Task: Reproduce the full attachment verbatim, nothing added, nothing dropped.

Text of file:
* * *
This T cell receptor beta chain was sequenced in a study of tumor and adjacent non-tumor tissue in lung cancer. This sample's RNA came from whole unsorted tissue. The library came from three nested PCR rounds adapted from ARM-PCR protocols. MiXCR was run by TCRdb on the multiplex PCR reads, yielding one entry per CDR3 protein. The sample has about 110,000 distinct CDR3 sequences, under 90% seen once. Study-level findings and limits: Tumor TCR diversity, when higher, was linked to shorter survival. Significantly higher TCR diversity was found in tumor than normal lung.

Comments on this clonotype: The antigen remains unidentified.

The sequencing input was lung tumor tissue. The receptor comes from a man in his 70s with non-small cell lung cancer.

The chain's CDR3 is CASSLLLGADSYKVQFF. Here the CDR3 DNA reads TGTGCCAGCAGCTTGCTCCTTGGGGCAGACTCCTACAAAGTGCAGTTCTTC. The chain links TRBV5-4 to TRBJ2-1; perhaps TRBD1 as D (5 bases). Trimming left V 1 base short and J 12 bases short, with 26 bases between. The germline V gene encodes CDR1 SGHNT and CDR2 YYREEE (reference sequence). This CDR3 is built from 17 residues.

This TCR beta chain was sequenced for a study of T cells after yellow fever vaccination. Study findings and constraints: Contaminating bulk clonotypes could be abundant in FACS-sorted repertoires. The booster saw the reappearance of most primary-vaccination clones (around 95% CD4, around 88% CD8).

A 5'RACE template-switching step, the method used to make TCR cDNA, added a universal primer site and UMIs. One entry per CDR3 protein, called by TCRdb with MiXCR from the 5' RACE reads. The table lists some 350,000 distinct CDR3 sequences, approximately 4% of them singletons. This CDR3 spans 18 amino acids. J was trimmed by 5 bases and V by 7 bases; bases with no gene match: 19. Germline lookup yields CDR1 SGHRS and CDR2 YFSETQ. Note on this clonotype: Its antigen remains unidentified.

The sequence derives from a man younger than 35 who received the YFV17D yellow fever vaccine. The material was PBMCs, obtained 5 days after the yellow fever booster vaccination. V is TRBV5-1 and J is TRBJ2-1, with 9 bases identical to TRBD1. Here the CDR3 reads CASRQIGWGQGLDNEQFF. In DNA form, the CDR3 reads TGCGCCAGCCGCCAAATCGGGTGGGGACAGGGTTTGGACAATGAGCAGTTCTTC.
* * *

This T cell receptor beta chain was sequenced in a study of tumor and adjacent non-tumor tissue in lung cancer. This sample's RNA came from whole unsorted tissue. The library came from three nested PCR rounds adapted from ARM-PCR protocols. MiXCR was run by TCRdb on the multiplex PCR reads, yielding one entry per CDR3 protein. The sample has about 110,000 distinct CDR3 sequences, under 90% seen once. Study-level findings and limits: Tumor TCR diversity, when higher, was linked to shorter survival. Significantly higher TCR diversity was found in tumor than normal lung.

Comments on this clonotype: The antigen remains unidentified.

The sequencing input was lung tumor tissue. The receptor comes from a man in his 70s with non-small cell lung cancer.

The chain's CDR3 is CASSLLLGADSYKVQFF. Here the CDR3 DNA reads TGTGCCAGCAGCTTGCTCCTTGGGGCAGACTCCTACAAAGTGCAGTTCTTC. The chain links TRBV5-4 to TRBJ2-1; perhaps TRBD1 as D (5 bases). Trimming left V 1 base short and J 12 bases short, with 26 bases between. The germline V gene encodes CDR1 SGHNT and CDR2 YYREEE (reference sequence). This CDR3 is built from 17 residues.

This TCR beta chain was sequenced for a study of T cells after yellow fever vaccination. Study findings and constraints: Contaminating bulk clonotypes could be abundant in FACS-sorted repertoires. The booster saw the reappearance of most primary-vaccination clones (around 95% CD4, around 88% CD8).

A 5'RACE template-switching step, the method used to make TCR cDNA, added a universal primer site and UMIs. One entry per CDR3 protein, called by TCRdb with MiXCR from the 5' RACE reads. The table lists some 350,000 distinct CDR3 sequences, approximately 4% of them singletons. This CDR3 spans 18 amino acids. J was trimmed by 5 bases and V by 7 bases; bases with no gene match: 19. Germline lookup yields CDR1 SGHRS and CDR2 YFSETQ. Note on this clonotype: Its antigen remains unidentified.

The sequence derives from a man younger than 35 who received the YFV17D yellow fever vaccine. The material was PBMCs, obtained 5 days after the yellow fever booster vaccination. V is TRBV5-1 and J is TRBJ2-1, with 9 bases identical to TRBD1. Here the CDR3 reads CASRQIGWGQGLDNEQFF. In DNA form, the CDR3 reads TGCGCCAGCCGCCAAATCGGGTGGGGACAGGGTTTGGACAATGAGCAGTTCTTC.